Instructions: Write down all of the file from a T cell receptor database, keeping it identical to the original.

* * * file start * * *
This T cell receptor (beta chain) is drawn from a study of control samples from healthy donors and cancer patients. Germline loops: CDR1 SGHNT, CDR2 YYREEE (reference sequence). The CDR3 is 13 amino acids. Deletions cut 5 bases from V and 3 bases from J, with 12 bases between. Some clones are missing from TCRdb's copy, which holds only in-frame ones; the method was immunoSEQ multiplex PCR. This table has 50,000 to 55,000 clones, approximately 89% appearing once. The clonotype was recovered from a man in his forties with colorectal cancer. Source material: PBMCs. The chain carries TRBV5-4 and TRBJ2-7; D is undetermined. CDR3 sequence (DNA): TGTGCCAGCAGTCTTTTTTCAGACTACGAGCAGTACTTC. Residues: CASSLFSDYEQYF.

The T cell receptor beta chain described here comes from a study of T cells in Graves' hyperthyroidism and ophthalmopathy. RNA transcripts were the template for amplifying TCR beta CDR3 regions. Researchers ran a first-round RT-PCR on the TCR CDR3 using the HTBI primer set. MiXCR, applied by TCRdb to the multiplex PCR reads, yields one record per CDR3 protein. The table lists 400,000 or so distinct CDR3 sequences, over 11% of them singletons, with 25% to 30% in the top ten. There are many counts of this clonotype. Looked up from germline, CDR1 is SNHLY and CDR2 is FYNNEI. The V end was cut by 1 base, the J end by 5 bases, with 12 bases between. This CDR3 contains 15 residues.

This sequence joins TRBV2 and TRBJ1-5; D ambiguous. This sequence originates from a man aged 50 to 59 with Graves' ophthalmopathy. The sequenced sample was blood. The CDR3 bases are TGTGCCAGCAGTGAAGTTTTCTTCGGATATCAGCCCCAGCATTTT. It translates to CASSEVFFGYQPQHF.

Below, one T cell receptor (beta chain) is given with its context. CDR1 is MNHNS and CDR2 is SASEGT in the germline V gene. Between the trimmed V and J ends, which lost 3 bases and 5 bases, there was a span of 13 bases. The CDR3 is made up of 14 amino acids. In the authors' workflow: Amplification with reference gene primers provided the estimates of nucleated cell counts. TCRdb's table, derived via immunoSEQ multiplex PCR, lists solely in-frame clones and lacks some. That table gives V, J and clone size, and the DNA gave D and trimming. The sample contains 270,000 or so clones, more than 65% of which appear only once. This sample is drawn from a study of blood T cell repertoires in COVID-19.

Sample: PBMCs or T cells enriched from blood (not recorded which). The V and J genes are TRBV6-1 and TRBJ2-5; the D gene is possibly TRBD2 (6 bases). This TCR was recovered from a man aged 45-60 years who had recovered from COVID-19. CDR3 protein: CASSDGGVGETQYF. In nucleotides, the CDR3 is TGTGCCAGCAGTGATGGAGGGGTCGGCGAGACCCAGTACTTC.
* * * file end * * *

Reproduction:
This T cell receptor (beta chain) is drawn from a study of control samples from healthy donors and cancer patients. Germline loops: CDR1 SGHNT, CDR2 YYREEE (reference sequence). The CDR3 is 13 amino acids. Deletions cut 5 bases from V and 3 bases from J, with 12 bases between. Some clones are missing from TCRdb's copy, which holds only in-frame ones; the method was immunoSEQ multiplex PCR. This table has 50,000 to 55,000 clones, approximately 89% appearing once. The clonotype was recovered from a man in his forties with colorectal cancer. Source material: PBMCs. The chain carries TRBV5-4 and TRBJ2-7; D is undetermined. CDR3 sequence (DNA): TGTGCCAGCAGTCTTTTTTCAGACTACGAGCAGTACTTC. Residues: CASSLFSDYEQYF.

The T cell receptor beta chain described here comes from a study of T cells in Graves' hyperthyroidism and ophthalmopathy. RNA transcripts were the template for amplifying TCR beta CDR3 regions. Researchers ran a first-round RT-PCR on the TCR CDR3 using the HTBI primer set. MiXCR, applied by TCRdb to the multiplex PCR reads, yields one record per CDR3 protein. The table lists 400,000 or so distinct CDR3 sequences, over 11% of them singletons, with 25% to 30% in the top ten. There are many counts of this clonotype. Looked up from germline, CDR1 is SNHLY and CDR2 is FYNNEI. The V end was cut by 1 base, the J end by 5 bases, with 12 bases between. This CDR3 contains 15 residues.

This sequence joins TRBV2 and TRBJ1-5; D ambiguous. This sequence originates from a man aged 50 to 59 with Graves' ophthalmopathy. The sequenced sample was blood. The CDR3 bases are TGTGCCAGCAGTGAAGTTTTCTTCGGATATCAGCCCCAGCATTTT. It translates to CASSEVFFGYQPQHF.

Below, one T cell receptor (beta chain) is given with its context. CDR1 is MNHNS and CDR2 is SASEGT in the germline V gene. Between the trimmed V and J ends, which lost 3 bases and 5 bases, there was a span of 13 bases. The CDR3 is made up of 14 amino acids. In the authors' workflow: Amplification with reference gene primers provided the estimates of nucleated cell counts. TCRdb's table, derived via immunoSEQ multiplex PCR, lists solely in-frame clones and lacks some. That table gives V, J and clone size, and the DNA gave D and trimming. The sample contains 270,000 or so clones, more than 65% of which appear only once. This sample is drawn from a study of blood T cell repertoires in COVID-19.

Sample: PBMCs or T cells enriched from blood (not recorded which). The V and J genes are TRBV6-1 and TRBJ2-5; the D gene is possibly TRBD2 (6 bases). This TCR was recovered from a man aged 45-60 years who had recovered from COVID-19. CDR3 protein: CASSDGGVGETQYF. In nucleotides, the CDR3 is TGTGCCAGCAGTGATGGAGGGGTCGGCGAGACCCAGTACTTC.